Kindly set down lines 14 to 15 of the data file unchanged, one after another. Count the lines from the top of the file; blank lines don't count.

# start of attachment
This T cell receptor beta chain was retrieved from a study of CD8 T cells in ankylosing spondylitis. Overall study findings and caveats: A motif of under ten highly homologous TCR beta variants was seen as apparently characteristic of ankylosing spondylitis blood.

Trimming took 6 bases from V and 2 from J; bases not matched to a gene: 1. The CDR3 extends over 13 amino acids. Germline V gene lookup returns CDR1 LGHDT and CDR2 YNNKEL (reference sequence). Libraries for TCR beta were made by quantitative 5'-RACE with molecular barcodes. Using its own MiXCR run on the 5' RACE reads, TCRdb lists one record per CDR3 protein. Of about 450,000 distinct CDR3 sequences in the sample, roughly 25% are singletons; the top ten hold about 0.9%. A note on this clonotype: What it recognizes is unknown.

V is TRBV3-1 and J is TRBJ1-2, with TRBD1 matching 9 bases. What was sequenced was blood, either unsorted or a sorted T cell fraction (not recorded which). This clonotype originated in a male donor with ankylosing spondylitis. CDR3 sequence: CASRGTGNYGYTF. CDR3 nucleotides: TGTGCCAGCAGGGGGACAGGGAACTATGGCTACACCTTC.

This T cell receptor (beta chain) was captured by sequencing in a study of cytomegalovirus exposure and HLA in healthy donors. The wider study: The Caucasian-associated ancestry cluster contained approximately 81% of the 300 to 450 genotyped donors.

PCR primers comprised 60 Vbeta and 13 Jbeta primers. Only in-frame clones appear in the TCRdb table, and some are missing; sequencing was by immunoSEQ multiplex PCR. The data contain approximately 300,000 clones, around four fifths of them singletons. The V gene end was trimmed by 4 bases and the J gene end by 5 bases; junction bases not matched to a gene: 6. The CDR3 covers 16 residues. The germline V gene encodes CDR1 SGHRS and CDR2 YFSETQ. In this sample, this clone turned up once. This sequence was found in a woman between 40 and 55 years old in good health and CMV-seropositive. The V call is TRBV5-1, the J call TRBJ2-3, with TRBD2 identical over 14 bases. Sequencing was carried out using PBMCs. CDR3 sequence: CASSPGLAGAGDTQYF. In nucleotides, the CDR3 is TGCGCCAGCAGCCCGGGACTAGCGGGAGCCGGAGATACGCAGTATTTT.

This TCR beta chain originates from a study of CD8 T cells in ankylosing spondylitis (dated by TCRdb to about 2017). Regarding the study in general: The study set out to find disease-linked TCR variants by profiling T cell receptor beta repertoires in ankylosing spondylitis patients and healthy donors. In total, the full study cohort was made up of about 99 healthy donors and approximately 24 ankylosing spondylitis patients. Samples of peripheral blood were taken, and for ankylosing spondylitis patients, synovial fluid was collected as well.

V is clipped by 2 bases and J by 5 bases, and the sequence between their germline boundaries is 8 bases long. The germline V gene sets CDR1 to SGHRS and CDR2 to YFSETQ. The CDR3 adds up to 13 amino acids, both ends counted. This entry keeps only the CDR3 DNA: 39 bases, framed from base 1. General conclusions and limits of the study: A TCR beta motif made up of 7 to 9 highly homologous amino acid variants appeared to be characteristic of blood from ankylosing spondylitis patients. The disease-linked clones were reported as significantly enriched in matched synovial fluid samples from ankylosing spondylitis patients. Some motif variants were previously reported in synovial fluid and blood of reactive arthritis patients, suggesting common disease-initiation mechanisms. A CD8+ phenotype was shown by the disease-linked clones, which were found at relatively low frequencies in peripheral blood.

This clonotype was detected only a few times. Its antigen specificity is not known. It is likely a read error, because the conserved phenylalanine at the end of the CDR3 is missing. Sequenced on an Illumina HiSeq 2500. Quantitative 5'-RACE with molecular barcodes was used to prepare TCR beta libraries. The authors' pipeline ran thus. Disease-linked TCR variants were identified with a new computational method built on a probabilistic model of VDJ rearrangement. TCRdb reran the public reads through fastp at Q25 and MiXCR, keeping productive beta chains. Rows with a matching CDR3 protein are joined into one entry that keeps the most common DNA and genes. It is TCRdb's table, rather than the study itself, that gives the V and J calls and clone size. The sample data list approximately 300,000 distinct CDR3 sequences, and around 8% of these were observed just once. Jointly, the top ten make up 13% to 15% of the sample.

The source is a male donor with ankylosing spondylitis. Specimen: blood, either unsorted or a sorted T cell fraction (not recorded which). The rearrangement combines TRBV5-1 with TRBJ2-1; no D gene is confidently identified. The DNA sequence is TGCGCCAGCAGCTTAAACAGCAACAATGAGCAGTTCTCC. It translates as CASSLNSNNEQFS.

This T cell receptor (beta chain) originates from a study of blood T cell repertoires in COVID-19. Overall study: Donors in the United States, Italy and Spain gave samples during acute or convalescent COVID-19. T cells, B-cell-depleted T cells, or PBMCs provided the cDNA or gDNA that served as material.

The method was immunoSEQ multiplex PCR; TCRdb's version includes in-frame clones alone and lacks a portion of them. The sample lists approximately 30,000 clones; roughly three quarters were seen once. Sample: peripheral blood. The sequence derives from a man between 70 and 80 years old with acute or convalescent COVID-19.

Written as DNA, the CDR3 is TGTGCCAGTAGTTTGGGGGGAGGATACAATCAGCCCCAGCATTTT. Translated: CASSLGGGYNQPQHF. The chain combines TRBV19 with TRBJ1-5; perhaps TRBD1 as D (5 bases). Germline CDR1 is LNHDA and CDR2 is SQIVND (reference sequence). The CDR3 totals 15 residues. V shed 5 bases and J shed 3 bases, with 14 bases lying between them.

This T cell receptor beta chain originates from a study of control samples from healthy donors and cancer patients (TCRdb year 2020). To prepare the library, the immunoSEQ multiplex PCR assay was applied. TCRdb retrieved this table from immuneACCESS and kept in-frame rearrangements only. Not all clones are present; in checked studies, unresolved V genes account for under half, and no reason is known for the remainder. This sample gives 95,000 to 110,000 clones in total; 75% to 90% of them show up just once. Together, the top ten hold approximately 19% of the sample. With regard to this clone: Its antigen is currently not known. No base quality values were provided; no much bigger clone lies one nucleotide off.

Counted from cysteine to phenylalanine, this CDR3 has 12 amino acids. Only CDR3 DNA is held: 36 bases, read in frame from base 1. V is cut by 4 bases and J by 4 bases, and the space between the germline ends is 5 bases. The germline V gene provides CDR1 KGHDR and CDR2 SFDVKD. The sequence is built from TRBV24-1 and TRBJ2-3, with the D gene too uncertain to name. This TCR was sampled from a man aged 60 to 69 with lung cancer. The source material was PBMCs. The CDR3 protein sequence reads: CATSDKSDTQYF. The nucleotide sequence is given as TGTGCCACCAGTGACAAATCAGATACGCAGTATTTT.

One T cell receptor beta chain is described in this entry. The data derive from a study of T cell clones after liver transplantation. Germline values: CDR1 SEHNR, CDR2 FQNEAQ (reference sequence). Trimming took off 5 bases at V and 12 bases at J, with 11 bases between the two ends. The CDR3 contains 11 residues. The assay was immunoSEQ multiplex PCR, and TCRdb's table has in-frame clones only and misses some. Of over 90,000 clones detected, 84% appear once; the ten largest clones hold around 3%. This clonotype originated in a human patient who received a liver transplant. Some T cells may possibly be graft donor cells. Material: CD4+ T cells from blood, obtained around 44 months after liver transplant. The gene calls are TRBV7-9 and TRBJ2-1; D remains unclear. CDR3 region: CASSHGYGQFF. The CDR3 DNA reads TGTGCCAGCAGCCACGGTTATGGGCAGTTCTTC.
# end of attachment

Counted from cysteine to phenylalanine, this CDR3 has 12 amino acids. Only CDR3 DNA is held: 36 bases, read in frame from base 1. V is cut by 4 bases and J by 4 bases, and the space between the germline ends is 5 bases. The germline V gene provides CDR1 KGHDR and CDR2 SFDVKD. The sequence is built from TRBV24-1 and TRBJ2-3, with the D gene too uncertain to name. This TCR was sampled from a man aged 60 to 69 with lung cancer. The source material was PBMCs. The CDR3 protein sequence reads: CATSDKSDTQYF. The nucleotide sequence is given as TGTGCCACCAGTGACAAATCAGATACGCAGTATTTT.

One T cell receptor beta chain is described in this entry. The data derive from a study of T cell clones after liver transplantation. Germline values: CDR1 SEHNR, CDR2 FQNEAQ (reference sequence). Trimming took off 5 bases at V and 12 bases at J, with 11 bases between the two ends. The CDR3 contains 11 residues. The assay was immunoSEQ multiplex PCR, and TCRdb's table has in-frame clones only and misses some. Of over 90,000 clones detected, 84% appear once; the ten largest clones hold around 3%. This clonotype originated in a human patient who received a liver transplant. Some T cells may possibly be graft donor cells. Material: CD4+ T cells from blood, obtained around 44 months after liver transplant. The gene calls are TRBV7-9 and TRBJ2-1; D remains unclear. CDR3 region: CASSHGYGQFF. The CDR3 DNA reads TGTGCCAGCAGCCACGGTTATGGGCAGTTCTTC.